Theory, research, and practice-based knowledge on battered women's prolonged relationships with their abusers provide us with various intrapsychic, interpersonal, and social-structural explanations for the so-called problem of battered women who stay. Common to most of these explanations is the assumption that battered women are trapped in the relationship against their best judgment or against their will. Three main explanatory themes can be identified in the literature.
First, some battered women are trapped in a relationship with a perpetrator who threatens to escalate the violence if the woman attempts to leave. Research shows that separation from the abuser does not terminate the violence. Often, leaving may be more dangerous than staying for both the woman and her children, and it may expose them to severe injury and even murder (Berk, Newton, & Berk, 1986; Harlow, 1991; Pagelow, 1984; Saunders & Browne, 1990; Stark et al., 1981).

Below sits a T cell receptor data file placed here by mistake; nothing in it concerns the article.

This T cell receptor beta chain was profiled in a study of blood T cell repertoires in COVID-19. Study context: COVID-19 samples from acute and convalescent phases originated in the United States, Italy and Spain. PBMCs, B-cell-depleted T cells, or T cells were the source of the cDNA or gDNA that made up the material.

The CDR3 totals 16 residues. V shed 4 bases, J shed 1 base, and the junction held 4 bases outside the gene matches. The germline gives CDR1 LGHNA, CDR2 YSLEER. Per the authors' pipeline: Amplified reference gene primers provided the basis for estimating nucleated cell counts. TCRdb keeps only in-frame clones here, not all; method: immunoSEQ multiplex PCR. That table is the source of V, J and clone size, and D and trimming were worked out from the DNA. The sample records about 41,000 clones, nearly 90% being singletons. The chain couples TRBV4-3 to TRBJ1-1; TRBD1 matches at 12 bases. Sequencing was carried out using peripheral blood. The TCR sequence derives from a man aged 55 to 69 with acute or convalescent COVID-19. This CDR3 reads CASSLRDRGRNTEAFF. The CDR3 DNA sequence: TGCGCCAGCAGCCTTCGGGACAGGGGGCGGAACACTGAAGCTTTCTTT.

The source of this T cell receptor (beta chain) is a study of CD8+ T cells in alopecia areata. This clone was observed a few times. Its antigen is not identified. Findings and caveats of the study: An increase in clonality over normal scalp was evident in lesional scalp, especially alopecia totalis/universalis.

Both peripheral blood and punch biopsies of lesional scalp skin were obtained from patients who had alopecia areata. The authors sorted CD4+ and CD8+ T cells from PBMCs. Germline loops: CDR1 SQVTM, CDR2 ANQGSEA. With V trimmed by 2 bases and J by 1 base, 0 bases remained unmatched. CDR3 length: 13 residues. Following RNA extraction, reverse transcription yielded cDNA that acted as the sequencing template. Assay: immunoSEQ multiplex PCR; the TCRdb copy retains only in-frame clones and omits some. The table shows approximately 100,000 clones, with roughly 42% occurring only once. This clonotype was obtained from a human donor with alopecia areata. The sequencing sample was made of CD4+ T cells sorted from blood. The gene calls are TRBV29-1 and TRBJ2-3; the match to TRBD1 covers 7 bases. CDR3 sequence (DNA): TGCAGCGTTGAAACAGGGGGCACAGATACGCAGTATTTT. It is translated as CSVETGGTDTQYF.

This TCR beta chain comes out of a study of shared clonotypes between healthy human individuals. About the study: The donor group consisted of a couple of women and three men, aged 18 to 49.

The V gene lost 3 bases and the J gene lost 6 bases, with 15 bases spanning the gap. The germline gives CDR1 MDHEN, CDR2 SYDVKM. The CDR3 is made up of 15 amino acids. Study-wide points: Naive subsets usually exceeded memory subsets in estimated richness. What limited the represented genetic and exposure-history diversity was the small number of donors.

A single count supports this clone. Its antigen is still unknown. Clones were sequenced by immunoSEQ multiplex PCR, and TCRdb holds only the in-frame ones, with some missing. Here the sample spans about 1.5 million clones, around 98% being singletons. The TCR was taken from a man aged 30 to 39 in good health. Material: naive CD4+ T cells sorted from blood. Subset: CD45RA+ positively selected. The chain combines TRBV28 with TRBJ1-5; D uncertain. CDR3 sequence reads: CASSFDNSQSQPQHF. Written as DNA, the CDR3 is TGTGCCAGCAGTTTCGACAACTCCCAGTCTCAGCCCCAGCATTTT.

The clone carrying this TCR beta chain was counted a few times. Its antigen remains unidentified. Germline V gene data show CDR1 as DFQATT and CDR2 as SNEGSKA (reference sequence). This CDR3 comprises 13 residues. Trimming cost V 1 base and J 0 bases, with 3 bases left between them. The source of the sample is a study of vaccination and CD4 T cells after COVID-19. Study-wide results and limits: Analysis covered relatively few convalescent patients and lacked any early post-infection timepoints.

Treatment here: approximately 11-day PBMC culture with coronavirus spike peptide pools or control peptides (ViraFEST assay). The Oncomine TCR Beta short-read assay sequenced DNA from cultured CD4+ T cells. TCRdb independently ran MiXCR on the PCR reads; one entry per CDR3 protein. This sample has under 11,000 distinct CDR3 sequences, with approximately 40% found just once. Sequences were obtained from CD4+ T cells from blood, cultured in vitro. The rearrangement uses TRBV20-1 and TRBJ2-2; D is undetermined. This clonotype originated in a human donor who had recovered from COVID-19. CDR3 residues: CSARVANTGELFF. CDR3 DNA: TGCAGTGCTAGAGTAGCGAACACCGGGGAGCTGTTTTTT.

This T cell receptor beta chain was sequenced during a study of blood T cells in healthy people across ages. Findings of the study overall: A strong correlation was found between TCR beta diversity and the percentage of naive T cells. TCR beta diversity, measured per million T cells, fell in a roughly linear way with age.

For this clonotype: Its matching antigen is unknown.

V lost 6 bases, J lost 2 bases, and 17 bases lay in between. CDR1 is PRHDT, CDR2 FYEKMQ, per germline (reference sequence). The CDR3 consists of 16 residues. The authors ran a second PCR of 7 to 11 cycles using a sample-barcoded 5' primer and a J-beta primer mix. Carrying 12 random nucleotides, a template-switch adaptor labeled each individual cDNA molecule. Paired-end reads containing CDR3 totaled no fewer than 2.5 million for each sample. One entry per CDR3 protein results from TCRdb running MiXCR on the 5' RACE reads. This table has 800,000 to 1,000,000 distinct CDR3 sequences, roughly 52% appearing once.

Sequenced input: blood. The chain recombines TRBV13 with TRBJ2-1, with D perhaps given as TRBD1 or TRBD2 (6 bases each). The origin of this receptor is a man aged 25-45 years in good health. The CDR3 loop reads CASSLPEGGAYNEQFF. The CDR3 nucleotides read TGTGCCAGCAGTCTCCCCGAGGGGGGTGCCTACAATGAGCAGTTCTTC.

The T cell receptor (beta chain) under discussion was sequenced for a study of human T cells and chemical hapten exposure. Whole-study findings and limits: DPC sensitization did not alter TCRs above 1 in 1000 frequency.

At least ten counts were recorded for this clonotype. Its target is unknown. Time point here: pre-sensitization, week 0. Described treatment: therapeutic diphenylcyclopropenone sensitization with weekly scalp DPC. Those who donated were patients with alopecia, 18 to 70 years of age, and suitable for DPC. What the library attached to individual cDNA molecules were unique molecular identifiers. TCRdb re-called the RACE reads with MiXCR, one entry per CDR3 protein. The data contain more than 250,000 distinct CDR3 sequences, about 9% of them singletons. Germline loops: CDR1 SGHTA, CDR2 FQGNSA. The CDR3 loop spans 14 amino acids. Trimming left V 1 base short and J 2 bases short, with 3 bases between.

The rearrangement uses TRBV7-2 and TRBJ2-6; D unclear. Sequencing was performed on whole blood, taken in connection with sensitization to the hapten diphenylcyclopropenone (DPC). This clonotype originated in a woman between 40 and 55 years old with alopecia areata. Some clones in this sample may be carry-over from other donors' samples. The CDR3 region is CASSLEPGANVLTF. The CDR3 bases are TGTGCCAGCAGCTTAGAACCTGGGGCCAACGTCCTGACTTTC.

Second, much of the literature in this domain suggests that women's psychological makeup, relationship skills, and personal and situational factors all contribute to their entrapment in a destructive and dysfunctional relationship. Depression, low self-esteem, fear, loneliness, guilt, and shame, combined with violence, isolation, exhaustion, unpredictability, and some positive attributes of the batterer, set the stage for the creation and maintenance of syndromes such as "traumatic attachment" (Barnett & LaViolette, 1993; Folingstead, Neckerman, & Vormbrock, 1988; Graham, Rawlings, & Rimini, 1988; Kirkwood, 1993; Painter & Dutton, 1985; Symonds, 1979; Walker, 1993). A woman who is traumatically attached to her abuser may feel that she loves him, depends on him for her survival, and even identifies with him, in which case it is likely that she will maintain the relationship.